Day trader madness

For some, any day can be Black Monday

Published July 30, 1999 4:00PM (EDT)

After the crash of 1929, bankrupt investors are reputed to have thrown themselves out of windows in shame and desperation. Losing all your money can have that effect; for some, it's the same as losing your future.

Nobody knows yet exactly what caused Mark Barton to walk into the offices of an Atlanta day-trading firm and open fire. Early news reports from the Associated Press described Barton as upset over trading losses he'd borne there. With the Dow rocketing upward without pause, it would seem that we're as far as we could possibly be from a market crash. But for a day trader who has made big bets on a few risky stocks, the situation can be as bleak as it was for anyone on Black Monday.

"Day trading" means trading stocks very quickly -- sometimes several times a day, or even several times an hour. Day-trading offices like the one at which Barton had traded until April, the Atlanta branch of the All-Tech Investment Group, are essentially collections of computers with fast connections to stock trading networks. Successful day traders will try to pick up profits on volatile stocks, sometimes buying and selling the same shares several times in the course of a week.

The most often-repeated advice in day-trading circles is "cut your losses and let your winnings run." In other words, sell a stock that's losing money quickly. The problem is that this advice is a lot easier to quote than to follow.

Day traders like stocks that fluctuate a lot, holding out the prospect of big gains in a single day. Generally, that doesn't mean big industrial companies; it means either very small and thinly traded stocks or, in many cases, Internet stocks.

Now consider this: In late April, Internet stocks reached an unprecedented high, and since then, by any ordinary standards of the market, they have been in the throes of a wild drop. Robertson Stephens technology analyst Keith Benjamin's index of Internet stocks has fallen by a full third in just three months.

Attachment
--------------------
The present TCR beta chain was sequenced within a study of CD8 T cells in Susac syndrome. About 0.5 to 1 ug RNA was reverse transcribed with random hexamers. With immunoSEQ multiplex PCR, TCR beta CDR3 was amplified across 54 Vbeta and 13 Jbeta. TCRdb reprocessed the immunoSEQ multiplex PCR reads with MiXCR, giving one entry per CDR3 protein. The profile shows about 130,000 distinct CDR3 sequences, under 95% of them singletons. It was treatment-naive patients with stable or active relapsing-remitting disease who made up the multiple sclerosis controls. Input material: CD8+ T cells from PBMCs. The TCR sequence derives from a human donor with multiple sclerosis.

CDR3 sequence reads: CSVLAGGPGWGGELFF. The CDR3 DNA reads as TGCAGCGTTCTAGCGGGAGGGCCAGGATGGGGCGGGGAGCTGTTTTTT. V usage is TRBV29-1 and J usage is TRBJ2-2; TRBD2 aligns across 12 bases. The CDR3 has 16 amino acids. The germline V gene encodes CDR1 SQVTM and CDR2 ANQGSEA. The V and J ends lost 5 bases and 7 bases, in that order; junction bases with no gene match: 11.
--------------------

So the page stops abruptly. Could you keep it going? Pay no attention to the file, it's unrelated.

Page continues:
A day trader who bought a raft of Net stocks at or near the high and didn't "cut his losses" could be in the hole for an awful lot of money. In fact, it's even worse than it looks at first sight: Most traders borrow money to trade from their day-trading firms. A trader who was already at his borrowing limit could have seen most of his money disappear since the end of April. Conversely, a trader who in the months before April had "sold short" Net stocks, betting they would go down, could well have been bankrupted by a March and April runup.

Inexperienced traders who put money in very small companies could be in even worse shape. Many such stocks are driven up by hype, and fall a lot more quickly than they rose.

In other words, for the unlucky day trader, any day can be a Black Monday.

It's not clear that any of this directly precipitated the Atlanta tragedy. Barton's wife and mother-in-law had been bludgeoned to death in 1993. That crime remains unsolved; Barton reportedly was a suspect.

Day traders themselves are skeptical of the link. "Probably got gum on his shoe on his way to work," wrote one day trader, complaining of the awfully tenuous connection.

It's certainly fair to be skeptical of any direct links between day trading and murder. It's a bad way of understanding either of them. But it is also useful to remember that when all one's savings and thus all one's life prospects are at stake, one's emotional well-being is also on the line.

By Mark Gimein

Mark Gimein is a staff writer for Salon Technology.

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